Example: When someone in a group complains that a small number of people are making all the decisions, tell them that it is their fault for not doing enough of the work (even though the reason they don’t take on more is because you have excluded them)

6) Treat them like objects

 Treat someone as though they were an object, not a person – talk about and judge their appearance when it isn’t relevant. This will distract others from what they are actually saying, and make them get taken less seriously. It will also empower you to oppress them further, as treating them like an object means you will feel less sympathy for them, and means you will feel justified in treating them as less important than you. If you do it in their presence, it will embarrass them, and cause them to take themselves less seriously.

Example: Make remarks about the sexual attractiveness of the women in your group

7) Threaten or use violence

 Threatening someone with violence makes them feel afraid and unsafe, while making you feel strong. Though you can directly threaten someone, it can also be done subtly – for example by intimidating someone physically, showing aggression with your voice and body language. Aggressive talk and action creates a space that will feel especially unsafe for groups that are often on the receiving end of violence. This happens even when the aggression is between people who it doesn’t make feel unsafe – because everyone who hears it will worry that they will have to face the same aggression if they say anything.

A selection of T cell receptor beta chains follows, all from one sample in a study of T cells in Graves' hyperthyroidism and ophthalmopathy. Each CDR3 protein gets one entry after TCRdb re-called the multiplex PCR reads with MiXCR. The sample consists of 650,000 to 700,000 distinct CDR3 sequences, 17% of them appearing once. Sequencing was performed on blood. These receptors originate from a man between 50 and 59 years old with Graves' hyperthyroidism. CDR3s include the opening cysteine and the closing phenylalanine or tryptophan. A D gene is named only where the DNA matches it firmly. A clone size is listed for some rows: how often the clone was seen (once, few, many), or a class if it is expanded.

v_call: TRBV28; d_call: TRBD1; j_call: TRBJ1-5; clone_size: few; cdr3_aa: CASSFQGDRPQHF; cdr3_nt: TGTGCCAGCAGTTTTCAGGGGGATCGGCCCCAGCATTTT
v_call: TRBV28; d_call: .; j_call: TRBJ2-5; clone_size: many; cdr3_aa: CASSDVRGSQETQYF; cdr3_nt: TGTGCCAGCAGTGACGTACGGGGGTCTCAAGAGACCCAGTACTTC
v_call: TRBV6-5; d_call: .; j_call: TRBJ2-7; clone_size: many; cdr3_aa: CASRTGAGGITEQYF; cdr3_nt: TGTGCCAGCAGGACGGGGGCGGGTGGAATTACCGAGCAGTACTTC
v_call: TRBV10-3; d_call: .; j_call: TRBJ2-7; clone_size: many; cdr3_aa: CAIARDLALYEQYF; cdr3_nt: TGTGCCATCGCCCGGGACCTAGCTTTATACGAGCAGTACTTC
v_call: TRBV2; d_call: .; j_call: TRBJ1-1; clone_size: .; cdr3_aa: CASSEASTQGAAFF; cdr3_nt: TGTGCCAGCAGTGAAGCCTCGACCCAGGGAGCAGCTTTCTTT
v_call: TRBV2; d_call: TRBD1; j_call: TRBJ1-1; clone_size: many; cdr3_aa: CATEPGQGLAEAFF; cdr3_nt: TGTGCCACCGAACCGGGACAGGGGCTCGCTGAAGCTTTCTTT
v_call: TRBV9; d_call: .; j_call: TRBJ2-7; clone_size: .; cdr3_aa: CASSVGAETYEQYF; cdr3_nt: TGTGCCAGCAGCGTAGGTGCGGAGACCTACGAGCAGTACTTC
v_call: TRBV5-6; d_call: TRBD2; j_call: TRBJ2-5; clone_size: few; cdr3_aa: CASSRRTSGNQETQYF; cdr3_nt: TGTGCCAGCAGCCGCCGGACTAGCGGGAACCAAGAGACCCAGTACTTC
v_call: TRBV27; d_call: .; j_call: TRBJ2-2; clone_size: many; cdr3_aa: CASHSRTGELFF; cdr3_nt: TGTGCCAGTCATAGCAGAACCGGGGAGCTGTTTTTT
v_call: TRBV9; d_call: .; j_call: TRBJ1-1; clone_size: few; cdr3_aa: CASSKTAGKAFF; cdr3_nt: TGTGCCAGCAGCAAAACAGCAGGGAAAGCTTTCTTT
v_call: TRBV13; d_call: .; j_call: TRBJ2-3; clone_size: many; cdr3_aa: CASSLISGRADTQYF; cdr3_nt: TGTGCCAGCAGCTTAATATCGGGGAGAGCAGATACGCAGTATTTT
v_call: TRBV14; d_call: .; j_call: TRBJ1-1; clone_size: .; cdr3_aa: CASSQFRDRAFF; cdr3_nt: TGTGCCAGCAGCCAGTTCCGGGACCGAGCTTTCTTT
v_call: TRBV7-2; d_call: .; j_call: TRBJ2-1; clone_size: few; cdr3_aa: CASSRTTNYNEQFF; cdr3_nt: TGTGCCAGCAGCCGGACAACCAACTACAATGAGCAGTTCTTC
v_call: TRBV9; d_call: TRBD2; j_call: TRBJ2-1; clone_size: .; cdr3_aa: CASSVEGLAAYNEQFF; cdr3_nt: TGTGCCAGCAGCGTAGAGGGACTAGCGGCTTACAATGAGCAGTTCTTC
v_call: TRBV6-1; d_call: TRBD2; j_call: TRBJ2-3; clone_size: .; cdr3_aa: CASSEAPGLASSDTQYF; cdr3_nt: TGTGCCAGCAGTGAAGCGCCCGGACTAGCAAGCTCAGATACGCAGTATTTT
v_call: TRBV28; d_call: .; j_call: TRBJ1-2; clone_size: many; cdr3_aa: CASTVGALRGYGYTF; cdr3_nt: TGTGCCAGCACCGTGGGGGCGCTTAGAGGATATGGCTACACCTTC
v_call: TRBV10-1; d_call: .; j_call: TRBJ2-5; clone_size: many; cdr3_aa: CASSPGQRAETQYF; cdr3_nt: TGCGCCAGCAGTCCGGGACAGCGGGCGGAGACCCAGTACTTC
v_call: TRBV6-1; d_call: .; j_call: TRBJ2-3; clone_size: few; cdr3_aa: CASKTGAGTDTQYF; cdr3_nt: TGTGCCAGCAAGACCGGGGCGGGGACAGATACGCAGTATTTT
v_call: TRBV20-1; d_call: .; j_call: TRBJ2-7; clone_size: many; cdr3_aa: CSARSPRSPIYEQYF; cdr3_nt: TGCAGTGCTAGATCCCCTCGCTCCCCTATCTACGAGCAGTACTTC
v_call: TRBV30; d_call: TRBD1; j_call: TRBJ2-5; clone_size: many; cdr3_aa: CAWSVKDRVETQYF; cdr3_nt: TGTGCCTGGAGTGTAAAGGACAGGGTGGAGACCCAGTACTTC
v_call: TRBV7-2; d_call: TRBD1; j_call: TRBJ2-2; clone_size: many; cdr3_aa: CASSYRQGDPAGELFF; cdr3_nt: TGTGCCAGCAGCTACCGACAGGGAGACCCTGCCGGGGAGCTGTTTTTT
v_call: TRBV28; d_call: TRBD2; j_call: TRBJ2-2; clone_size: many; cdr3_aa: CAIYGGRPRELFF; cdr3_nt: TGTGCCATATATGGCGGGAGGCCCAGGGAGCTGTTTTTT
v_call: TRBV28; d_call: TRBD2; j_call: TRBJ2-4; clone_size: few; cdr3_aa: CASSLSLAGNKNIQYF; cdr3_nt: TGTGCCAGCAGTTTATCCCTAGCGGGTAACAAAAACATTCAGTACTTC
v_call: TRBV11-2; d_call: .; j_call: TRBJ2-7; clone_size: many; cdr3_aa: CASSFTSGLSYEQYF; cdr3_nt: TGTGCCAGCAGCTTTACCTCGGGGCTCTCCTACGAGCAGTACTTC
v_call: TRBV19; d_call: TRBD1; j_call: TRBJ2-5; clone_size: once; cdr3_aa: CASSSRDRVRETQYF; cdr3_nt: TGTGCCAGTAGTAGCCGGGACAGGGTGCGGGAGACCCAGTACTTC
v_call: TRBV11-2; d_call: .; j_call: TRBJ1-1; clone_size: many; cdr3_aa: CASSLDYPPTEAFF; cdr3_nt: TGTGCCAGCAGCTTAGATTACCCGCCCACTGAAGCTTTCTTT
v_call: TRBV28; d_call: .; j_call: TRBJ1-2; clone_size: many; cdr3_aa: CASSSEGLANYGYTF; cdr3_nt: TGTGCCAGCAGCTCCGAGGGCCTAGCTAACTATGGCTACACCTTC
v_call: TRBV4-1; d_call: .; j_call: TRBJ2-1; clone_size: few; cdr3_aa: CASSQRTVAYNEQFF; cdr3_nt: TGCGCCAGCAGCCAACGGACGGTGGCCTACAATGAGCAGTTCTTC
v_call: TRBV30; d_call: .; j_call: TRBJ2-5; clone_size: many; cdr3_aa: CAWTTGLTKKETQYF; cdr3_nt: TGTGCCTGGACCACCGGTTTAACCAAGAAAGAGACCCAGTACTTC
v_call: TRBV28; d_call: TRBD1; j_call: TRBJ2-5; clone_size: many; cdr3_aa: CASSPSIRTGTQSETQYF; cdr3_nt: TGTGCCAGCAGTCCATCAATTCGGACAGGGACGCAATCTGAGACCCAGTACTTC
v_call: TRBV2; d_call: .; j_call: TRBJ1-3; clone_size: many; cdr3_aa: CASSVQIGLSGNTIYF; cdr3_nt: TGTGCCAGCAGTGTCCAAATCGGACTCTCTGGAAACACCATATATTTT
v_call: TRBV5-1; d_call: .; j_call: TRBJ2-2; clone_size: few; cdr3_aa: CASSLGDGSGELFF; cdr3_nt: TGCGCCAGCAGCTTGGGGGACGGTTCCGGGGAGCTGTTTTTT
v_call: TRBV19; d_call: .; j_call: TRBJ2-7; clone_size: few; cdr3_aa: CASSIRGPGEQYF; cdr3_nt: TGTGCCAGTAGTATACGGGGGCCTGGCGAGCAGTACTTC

Example 1: Show disagreement by making threats rather than arguments, such as: “Feminists should be shot for dividing the movement!”

Example 2: Start arguments with anyone who disagrees with you – making sure to raise your voice, cut in when they’re speaking, etc

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 This post was inspired by Berit Ås, a Norwegian feminist and social psychologist. In looking at the question of how men maintain their superiority in society, she put together the five ‘Master Suppression Techniques’, which she observed being used by men to oppress women. For more information, I suggest you start by reading the following:

 I should also add a disclaimer: the point of all of this is to expose how the “systematically privileged” keep and use their power. For one thing, this means that the techniques above are a lot more damaging when used against people who face constant and “systematic” oppression (for example, on grounds of gender, race, social class, etc). For another, using these techniques isn’t necessarily oppressive – in some circumstances they can be used to fight back too. For example, being aggressive with people, even to the extent of using violence against them, may well be the only possible response to people using these techniques. Basically, what I’m trying to say is: “manarchists”, you are not being oppressed by feminists, please fuck off and do not use this guide for your own twisted ends. Christians (in the UK) – you are not being victimised or systematically oppressed for your religion in this country at the moment: what is happening is that you are slowly loosing the unfair privilege and power you have had for hundreds of years, and if you actually believed what your religion says then you’d be grateful for this! Ok, rant over…

Final note: Please feel free to copy/re-print/plagiarize this article however you like.